Using Satellites to support effective global methane climate policy, plus meet Girl Trek. And wild bees get help from Washington researchers.
Satellites to Support Effective Global Methane Climate Policy, Girl Trek, Wild Bees Get Help from Washington Researchers
USING SATELLITES TO OBSERVE ATMOSPHERIC METHANE
Harvard faculty and students are advancing solutions to climate change and its wide-ranging impacts through new scientific, technological, legal, behavioral, public health, policy, and artistic innovations. Ten research teams will share $1.3 million in the eighth round of the Climate Change Solutions Fund (CCSF) awards. Aiming for impact at both the local and global level, these projects will seek to reduce the risks of climate change, hasten the transition to renewable energy, diminish the impact of existing fossil fuels on the climate, understand and prepare for the effects of climate change, and propel innovations needed to accelerate progress toward a healthier, more sustainable future.
Daniel Jacob, Vasco McCoy Family Professor of Atmospheric Chemistry and Environmental Engineering, SEAS, Faculty of Arts and Sciences (FAS) Department of Earth and Planetary Sciences; Robert Stavins, A. J. Meyer Professor of Energy & Economic Development, Harvard Kennedy School (HKS)
Methane is a potent greenhouse gas. Decreasing methane emissions represents a significant way to mitigate climate change and is an essential element of achieving the objectives of the Paris Agreement. However, the national accounting of methane can be inaccurate because of the variety of methane sources and the complexity associated with them. Using high-resolution satellite observations, this project will deploy a new, publicly accessible system for quantifying methane emissions from top-emitting countries. The project will engage stakeholders to validate and to improve national emissions inventories in support of the Paris Agreement and the Global Methane Pledge.
GIRL TREK: CLIMATE CHANGE ADAPTABILITY
The reality of climate change is it’s unpredictable. After all, climate change is already here, it’s just unevenly distributed. Humans like predictability. It’s a stabilizing force that contributes to our well-being. But how do you deal with the unpredictable nature of climate change, environmental injustices and coping with something nobody on the planet has ever experienced before?
Well how about Girl Trek? It was started in 1996 by Morgan Dixon and Vanessa Garrison’s shared belief in radical acts of self-care. In 2010, they got the idea for a 10-week walking challenge. They emailed 200 black women and asked them to forward the message. Six hundred responses came back from across the country. “At the end of 10 weeks, we weren’t prepared for what happened,” recalled Garrison. Stories flooded in. People said they were amazed they’d been able to stick with it. “We heard: ‘This is changing my life. When are we going to do it again?’”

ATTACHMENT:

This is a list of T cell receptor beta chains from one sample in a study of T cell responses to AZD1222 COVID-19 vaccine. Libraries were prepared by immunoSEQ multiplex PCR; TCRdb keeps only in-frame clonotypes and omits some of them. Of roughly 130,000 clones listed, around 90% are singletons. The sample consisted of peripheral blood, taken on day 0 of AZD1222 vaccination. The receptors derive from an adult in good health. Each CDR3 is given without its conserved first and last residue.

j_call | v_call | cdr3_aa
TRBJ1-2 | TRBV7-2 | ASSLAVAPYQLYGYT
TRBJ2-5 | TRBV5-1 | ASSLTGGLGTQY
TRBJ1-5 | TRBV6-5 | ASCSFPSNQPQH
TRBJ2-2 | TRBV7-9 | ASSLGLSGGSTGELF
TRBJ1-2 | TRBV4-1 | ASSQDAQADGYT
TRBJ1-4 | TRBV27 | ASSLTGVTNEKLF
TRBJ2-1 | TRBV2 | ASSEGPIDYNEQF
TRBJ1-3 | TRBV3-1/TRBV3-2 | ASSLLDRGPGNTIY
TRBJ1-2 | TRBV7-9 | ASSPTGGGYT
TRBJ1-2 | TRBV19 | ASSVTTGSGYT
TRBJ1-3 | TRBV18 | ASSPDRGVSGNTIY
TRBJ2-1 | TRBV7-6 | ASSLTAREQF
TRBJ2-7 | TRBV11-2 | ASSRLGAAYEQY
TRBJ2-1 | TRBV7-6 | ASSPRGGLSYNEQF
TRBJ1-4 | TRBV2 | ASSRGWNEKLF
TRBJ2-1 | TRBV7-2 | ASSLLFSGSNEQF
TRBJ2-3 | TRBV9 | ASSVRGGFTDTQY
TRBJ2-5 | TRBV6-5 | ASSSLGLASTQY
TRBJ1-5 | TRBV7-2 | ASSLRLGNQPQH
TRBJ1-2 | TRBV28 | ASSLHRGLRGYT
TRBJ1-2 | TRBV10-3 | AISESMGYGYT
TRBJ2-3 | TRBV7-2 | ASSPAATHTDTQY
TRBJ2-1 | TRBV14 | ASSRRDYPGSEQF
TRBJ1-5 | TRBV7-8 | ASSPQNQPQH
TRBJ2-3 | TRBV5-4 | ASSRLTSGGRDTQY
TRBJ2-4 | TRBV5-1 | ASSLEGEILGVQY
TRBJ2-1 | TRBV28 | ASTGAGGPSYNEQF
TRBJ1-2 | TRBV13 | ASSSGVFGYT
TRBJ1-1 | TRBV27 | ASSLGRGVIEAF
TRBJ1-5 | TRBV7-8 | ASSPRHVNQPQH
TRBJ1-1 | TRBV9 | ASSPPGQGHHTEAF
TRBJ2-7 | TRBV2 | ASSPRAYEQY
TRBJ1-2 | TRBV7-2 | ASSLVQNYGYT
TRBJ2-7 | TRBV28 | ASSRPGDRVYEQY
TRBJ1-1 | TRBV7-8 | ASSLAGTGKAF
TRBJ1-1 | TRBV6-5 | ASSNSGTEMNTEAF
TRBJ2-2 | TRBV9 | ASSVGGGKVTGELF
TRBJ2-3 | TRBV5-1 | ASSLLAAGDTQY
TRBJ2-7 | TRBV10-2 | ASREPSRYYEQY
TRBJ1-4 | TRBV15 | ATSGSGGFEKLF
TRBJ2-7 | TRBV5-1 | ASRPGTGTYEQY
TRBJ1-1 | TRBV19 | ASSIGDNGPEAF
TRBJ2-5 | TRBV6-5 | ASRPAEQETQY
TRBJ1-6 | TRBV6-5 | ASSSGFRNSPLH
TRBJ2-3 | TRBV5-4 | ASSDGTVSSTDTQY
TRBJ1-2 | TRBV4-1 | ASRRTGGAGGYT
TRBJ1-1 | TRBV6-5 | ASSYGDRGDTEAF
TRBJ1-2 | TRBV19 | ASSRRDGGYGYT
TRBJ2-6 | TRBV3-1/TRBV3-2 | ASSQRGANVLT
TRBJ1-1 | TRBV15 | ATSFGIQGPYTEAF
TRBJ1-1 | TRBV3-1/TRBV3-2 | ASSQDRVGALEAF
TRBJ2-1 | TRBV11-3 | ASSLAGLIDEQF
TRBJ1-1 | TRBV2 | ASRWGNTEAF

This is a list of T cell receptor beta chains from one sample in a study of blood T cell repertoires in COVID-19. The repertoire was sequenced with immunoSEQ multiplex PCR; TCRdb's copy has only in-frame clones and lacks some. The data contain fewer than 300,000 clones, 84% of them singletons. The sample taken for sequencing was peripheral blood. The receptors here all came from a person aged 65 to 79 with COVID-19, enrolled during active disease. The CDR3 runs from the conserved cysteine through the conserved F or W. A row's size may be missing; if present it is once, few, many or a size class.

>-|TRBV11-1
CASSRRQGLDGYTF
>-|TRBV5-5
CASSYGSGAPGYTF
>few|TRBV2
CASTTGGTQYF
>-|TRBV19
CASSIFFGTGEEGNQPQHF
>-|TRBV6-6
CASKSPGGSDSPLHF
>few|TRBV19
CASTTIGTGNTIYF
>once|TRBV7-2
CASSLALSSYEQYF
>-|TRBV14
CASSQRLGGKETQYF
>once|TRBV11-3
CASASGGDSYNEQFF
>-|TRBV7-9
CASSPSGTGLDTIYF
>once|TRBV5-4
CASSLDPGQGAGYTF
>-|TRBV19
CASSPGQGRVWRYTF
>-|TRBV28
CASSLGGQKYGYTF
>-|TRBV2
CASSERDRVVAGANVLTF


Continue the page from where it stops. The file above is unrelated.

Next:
And thus Girl Trek was born. In 2020, GirlTrek hit a milestone of inspiring 1 million Black women to walk towards their healthiest, most fulfilled life.
Why does Girl Trek matter to us? According to an article on Girl Trek in the New York Times, Gary G. Bennett, a professor at Duke University and a leading researcher on obesity, said, “I’ve been doing work on obesity as it affects medically vulnerable populations for 15 years, and I don’t know of anything in the scientific community or any public health campaigns that have been able to produce and sustain engagement around physical activity for black women like GirlTrek does. Not even close.”
For the record, GirlTrek focuses on Black women because their need is highest, but the organization welcomes anyone. And ya know who’s a Girl Trek fan? Former First Lady, Michelle Obama!!
It’s no secret walking builds resilience, and walking with a community of people strengthens resilience, too. Resilience is what’ll be needed to thrive in the era of Climate Change.
THREATENED WILD BEES GET HELP FROM WASHINGTON RESEARCHERS
Few creatures exist closer to the front lines of climate change than wild, native bees. And few are more important, or as irreplaceable. They’ve always been subjected to a long list of existential threats: habitat loss through agriculture, construction and urban development; pesticides, insecticides and other harmful chemicals; and competition from domesticated honeybees.
Add to that list the growing impacts of a warming planet — wildfires, heat waves and drought — all of which are growing in frequency and intensity — and the gravity of the situation lurches into focus.
In Washington, where the impacts of climate change become more apparent with each passing year, understanding the emerging perils faced by native bees could prove vital in their conservation and protection. Across the state, researchers and conservationists are doing just that.
At 10 different sites in the Okanogan-Wenatchee National Forest, Autumn Maust, a doctoral student from the University of Washington, is researching the impacts of wildfires on native bee communities. She strives to better understand how fires exacerbated by climate change are impacting the pollinators, and to eventually identify the plants they depend on so that forest managers can protect them.